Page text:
Thanks, much. If you get a client coming to you without having done the proper research, do you still move forward without that information?

          Originally Posted by EricMN View Post

          Before a copywriter takes on a client they evaluate their client's situation. things like



          Your client should be giving you all this and you should be able to validate it.


          This isn't only about putting words to a page. It's about knowing the figures and being strategic in your marketing plans.
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          • Profile picture of the author ThomasOMalley
            Originally Posted by CopyWriteHer View Post

            If you get a client coming to you without having done the proper research, do you still move forward without that information?
            This is a big note to all new copywriters...you must do your homework before you start taking on any clients at all....

            All of your major questions are answered in Steve Slaunwhite's How To Run and Start a Copywriting Business.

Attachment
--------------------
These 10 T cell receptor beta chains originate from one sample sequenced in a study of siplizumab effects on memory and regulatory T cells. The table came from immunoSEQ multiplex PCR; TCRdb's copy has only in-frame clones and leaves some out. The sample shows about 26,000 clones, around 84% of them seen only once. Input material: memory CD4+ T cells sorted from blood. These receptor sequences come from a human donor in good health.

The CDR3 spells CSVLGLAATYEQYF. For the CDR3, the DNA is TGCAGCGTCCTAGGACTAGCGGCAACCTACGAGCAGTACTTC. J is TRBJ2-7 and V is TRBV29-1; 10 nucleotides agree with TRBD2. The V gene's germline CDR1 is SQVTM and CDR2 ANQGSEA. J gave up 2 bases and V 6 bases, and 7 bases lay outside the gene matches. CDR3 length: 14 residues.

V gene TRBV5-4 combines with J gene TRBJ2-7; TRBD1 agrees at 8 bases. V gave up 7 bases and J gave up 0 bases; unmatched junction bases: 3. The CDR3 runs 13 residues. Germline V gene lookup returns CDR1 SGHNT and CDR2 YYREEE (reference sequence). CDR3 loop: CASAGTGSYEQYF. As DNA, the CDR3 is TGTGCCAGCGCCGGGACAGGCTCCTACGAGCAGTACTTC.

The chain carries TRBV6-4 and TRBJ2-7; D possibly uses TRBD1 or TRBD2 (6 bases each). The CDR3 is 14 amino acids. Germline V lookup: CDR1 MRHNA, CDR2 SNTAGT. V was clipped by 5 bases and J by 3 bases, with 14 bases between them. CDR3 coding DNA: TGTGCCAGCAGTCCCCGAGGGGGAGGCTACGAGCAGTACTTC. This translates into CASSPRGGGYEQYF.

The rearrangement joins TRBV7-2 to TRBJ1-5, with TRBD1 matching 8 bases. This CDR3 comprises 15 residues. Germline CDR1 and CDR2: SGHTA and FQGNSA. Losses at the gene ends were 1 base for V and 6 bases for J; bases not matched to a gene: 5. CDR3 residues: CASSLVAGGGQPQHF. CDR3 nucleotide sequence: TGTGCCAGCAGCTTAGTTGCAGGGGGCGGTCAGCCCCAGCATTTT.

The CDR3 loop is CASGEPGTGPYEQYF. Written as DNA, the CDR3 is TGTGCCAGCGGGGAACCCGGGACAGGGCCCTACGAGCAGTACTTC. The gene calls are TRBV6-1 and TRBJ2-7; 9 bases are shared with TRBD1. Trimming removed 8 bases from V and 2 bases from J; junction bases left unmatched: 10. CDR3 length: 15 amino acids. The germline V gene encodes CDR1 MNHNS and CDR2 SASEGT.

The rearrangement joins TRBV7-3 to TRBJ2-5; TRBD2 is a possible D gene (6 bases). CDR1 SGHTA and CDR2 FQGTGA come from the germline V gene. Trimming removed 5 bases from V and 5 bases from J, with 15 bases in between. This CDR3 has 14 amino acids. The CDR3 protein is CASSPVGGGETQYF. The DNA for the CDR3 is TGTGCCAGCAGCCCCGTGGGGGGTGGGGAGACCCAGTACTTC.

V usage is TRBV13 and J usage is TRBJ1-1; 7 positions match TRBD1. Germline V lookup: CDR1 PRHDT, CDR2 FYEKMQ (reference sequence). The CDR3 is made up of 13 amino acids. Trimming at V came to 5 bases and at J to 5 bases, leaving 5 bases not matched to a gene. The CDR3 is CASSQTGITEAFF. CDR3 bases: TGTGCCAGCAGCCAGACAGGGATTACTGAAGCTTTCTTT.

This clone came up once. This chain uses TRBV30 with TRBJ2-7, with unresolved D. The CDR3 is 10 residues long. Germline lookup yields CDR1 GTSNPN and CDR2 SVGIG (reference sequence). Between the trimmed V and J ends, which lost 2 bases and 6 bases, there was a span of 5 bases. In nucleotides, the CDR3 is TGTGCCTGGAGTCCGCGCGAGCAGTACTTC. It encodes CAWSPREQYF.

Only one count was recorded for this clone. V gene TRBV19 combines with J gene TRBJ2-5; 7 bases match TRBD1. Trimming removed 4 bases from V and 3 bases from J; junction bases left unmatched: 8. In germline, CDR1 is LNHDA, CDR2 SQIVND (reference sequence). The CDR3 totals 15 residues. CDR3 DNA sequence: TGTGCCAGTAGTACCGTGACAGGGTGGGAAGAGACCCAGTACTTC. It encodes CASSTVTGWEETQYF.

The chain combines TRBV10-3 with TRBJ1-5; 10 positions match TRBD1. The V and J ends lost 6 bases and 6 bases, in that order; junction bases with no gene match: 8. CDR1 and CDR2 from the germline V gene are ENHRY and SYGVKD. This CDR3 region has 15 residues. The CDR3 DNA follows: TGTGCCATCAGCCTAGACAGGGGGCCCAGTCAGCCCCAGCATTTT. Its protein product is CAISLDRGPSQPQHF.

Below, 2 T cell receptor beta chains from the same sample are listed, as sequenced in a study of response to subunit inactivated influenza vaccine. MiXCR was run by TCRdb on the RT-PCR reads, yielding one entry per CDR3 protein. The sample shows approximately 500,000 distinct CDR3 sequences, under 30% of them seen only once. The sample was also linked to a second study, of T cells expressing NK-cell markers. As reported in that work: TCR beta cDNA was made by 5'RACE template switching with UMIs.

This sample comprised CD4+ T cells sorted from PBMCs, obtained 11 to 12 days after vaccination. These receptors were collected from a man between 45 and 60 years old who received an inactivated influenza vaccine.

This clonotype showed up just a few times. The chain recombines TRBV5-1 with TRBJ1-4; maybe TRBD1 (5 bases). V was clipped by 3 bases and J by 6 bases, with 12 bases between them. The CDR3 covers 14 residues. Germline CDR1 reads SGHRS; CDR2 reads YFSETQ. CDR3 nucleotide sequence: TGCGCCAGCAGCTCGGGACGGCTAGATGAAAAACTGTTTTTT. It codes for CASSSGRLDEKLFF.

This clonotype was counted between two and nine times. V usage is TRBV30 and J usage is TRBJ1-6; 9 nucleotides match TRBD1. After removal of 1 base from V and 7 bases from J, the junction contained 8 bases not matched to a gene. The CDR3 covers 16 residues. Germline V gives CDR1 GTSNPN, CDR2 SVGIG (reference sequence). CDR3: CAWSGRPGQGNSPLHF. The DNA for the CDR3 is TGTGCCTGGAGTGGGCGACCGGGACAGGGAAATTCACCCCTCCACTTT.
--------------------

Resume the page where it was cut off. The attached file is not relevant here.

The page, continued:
He even has a schedule of copywriting fees...it's worth the purchase for that alone.

            Just get it...best $20 you will spend.
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            • Profile picture of the author CopyWriteHer
              Thanks, Thomas. That is definitely one I plan to pick up, on your advice.
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      • Profile picture of the author Lora Lee
        Originally Posted by CopyWriteHer View Post

        How is that determination made if you are new, with no prior experience to make an estimation from (which really would not matter anyway since this client and this product are new and the thing you are selling could be in demand or not in demand at all - yes, the copywriting has something to do with its sales, but having a solid product also has direct impact on outcome)? It would be helpful for people new to the profession to have general guidelines on the amount a client should be investing in their work, so as to be fair to the client and the copywriter.
        Thanks... I am still researching and doing some calculations as far as time v. money and the fact that I did start out working for this client for free... you are soooo right that there doesn't seem to be much of a bar to go by anywhere, but this thread is really giving me a good perspective.

        My main worry is driving away my first job, so I'm sure I'll tend to hit below average on the rates I decide are fair.